Elephants are beautiful and intelligent animals, and yet their worldwide population is threatened due to the global ivory trade. Now, famous Canadians are advocating for an ivory-free Canada on Twitter, urging the ban of ivory sales in our country where the sale and trade of ivory still continues.
Using the hashtag #IvoryFreeCanada, notable Canadians such as William Shatner and Margaret Atwood asked their followers to sign a change.org petition. The petition was created by the group Elephanatics to completely end the sale of elephant ivory in Canada.
The Jane Goodall Institute Of Canada also picked up the cause, tweeting out a link to the petition and writing about the issue on its website.
While there is still an enforced ban on international ivory trade, some countries still regulate the sale of ivory within their own borders. In Canada, it’s legal to trade ivory that came from elephants killed before 1990. However, because it’s incredibly difficult to differentiate new and old ivory, illegally obtained ivory can still make its way into the market.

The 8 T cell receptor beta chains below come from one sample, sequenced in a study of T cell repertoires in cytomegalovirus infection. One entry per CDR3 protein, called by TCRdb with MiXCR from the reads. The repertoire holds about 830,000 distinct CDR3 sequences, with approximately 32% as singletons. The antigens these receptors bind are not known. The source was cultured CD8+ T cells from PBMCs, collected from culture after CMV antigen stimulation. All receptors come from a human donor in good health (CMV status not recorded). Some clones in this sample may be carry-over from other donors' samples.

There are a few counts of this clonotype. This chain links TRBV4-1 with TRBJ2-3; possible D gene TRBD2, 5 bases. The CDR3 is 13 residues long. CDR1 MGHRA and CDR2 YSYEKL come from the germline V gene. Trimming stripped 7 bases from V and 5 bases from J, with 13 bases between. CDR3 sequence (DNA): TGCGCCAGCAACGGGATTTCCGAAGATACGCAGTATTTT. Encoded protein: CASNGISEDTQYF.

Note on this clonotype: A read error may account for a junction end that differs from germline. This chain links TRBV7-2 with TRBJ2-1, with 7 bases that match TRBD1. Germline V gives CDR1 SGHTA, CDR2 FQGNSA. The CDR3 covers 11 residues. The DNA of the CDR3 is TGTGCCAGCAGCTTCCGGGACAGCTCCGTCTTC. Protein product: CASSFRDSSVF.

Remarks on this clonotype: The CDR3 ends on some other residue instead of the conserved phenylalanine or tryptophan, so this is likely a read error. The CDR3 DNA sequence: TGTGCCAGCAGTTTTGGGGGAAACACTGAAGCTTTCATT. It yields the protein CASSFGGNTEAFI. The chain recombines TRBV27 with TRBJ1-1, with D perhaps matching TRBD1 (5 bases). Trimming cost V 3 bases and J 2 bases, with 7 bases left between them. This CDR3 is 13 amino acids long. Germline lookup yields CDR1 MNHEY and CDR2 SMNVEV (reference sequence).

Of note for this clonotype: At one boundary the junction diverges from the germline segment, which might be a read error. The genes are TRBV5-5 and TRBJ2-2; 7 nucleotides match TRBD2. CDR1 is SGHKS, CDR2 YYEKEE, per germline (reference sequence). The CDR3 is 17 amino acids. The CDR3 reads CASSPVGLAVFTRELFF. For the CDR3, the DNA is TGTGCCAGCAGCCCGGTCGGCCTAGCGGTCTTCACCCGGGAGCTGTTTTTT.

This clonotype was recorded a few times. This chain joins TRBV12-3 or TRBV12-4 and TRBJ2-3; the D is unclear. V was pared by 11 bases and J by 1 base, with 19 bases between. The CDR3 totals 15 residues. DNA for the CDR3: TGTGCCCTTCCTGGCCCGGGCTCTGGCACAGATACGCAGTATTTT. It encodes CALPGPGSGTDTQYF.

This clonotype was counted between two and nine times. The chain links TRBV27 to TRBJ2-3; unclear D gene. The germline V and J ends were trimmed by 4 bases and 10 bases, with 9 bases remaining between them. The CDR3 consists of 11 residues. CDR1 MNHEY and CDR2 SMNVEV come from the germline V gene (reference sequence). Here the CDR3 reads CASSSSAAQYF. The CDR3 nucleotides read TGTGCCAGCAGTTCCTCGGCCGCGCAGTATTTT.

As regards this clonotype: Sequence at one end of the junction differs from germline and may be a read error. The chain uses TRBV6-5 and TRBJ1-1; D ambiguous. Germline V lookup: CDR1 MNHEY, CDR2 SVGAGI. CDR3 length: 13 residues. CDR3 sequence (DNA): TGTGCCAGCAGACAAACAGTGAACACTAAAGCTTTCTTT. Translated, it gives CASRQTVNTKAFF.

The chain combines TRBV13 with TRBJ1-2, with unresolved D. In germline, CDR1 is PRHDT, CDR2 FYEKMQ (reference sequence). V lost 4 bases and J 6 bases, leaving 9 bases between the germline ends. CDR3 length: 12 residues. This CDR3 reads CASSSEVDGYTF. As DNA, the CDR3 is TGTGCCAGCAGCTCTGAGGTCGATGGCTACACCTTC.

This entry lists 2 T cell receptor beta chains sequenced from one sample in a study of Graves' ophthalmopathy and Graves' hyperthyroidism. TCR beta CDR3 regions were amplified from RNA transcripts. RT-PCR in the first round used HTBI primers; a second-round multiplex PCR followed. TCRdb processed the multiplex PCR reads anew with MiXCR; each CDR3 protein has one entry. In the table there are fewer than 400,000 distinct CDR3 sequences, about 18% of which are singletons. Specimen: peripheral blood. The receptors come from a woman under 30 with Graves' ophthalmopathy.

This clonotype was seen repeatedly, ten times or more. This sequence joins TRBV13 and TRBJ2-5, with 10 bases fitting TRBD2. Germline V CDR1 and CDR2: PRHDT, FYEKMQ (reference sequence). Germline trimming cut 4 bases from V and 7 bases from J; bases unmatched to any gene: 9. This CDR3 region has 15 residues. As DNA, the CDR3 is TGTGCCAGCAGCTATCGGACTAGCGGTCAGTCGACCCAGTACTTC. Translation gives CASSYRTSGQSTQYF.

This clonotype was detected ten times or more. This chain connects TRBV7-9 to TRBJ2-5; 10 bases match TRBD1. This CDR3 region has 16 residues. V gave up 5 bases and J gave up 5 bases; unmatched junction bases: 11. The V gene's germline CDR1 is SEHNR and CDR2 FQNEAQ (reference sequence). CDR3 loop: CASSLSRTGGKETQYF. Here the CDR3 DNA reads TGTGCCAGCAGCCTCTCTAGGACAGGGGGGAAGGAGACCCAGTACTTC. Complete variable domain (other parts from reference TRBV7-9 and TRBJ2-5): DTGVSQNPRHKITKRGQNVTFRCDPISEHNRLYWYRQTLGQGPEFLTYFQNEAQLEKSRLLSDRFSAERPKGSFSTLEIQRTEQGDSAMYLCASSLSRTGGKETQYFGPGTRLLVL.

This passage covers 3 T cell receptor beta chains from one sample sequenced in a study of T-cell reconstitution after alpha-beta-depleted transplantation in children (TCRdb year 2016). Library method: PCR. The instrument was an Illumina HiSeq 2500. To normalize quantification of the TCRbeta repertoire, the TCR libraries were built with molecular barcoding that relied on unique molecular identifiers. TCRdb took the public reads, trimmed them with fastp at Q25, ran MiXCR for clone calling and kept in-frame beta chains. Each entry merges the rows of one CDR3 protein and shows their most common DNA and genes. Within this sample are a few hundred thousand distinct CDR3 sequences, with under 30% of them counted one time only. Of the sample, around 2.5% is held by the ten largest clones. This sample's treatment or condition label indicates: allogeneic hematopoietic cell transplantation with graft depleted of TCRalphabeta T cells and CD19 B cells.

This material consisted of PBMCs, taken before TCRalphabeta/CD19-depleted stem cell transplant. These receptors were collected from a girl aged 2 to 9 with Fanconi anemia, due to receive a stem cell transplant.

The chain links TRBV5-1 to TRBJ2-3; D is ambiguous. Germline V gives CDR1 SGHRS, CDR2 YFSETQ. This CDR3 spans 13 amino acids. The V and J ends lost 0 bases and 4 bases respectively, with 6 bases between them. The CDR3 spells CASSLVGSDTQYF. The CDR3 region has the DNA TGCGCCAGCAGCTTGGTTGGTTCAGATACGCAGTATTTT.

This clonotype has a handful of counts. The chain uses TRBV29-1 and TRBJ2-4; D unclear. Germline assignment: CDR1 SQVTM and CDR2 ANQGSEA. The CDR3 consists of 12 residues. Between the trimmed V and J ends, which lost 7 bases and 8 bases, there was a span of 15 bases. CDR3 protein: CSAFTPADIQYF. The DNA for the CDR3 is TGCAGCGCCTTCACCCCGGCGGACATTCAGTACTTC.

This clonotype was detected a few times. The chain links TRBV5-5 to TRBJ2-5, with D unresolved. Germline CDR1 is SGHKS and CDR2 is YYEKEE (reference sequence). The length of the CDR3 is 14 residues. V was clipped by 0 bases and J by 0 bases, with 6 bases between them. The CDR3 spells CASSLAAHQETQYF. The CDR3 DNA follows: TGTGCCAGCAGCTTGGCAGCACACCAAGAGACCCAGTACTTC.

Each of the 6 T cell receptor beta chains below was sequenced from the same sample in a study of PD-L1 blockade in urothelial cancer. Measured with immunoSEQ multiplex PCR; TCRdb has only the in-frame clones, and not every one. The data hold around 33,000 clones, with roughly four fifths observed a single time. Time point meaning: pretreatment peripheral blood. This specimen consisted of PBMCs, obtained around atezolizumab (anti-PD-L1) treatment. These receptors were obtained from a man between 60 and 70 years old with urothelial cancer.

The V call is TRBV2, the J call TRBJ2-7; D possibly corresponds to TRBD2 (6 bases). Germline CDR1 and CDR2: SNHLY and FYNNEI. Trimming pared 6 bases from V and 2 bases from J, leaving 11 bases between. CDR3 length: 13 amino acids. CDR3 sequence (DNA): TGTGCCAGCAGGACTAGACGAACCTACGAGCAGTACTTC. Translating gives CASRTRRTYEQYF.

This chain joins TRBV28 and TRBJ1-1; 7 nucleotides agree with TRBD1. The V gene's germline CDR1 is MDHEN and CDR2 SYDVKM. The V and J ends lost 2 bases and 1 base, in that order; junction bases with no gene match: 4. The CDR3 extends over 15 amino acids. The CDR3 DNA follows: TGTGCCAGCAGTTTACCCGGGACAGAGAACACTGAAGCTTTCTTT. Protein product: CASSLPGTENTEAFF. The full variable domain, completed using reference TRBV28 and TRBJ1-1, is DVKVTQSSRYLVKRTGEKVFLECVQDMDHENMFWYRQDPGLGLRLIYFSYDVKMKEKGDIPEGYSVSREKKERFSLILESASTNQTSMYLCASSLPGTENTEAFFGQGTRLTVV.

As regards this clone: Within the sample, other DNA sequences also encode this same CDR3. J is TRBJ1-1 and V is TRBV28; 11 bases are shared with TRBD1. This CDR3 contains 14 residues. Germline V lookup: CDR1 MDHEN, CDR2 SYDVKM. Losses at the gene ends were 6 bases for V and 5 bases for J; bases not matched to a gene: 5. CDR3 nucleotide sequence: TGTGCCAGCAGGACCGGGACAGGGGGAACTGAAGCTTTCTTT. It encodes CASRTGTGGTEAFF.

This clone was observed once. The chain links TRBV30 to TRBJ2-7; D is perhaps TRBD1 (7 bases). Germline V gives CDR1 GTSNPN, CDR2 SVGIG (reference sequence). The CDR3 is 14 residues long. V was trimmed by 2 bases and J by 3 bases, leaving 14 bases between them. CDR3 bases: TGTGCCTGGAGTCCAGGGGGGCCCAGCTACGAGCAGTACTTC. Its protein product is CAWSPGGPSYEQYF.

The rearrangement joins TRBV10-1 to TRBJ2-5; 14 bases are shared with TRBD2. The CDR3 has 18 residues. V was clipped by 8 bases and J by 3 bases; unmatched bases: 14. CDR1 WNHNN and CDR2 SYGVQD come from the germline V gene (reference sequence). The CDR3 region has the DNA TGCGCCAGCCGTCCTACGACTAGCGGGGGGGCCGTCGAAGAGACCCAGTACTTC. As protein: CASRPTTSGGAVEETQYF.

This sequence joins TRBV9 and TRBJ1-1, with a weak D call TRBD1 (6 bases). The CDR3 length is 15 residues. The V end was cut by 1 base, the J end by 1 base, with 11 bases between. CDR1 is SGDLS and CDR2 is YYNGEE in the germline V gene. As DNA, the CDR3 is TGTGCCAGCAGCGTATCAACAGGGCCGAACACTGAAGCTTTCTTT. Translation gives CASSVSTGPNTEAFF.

During a 2016 request put forth by the International Union for Conservation of Nature (IUCN), Canada was only one of four countries to vote against a complete ban on ivory sales. The main concern was that the ban would affect Inuit communities who trade narwhal and walrus ivory.
However, according to Tessa Vanderkop, director of strategic relations and advocacy at Elephanatics, the ban would only be for the sale of elephant ivory. She told the Toronto Star that elephant ivory is easily distinguished from other forms.
Currently, the change.org petition has over 435,000 signatures, with a new goal of 500,000. Twitter users from other countries have signed the petition in support of the initiative.
Vanderkop told the Toronto Star, “I think it says that people just do not have any kind of tolerance for this kind of thing anymore and they want governments to do the right thing.”
According to the Elephanatics website, there are only about 200,000 African forest elephants in existence today. While the population has shown a slight resurgence recently, it’s still threatened by the illegal ivory market.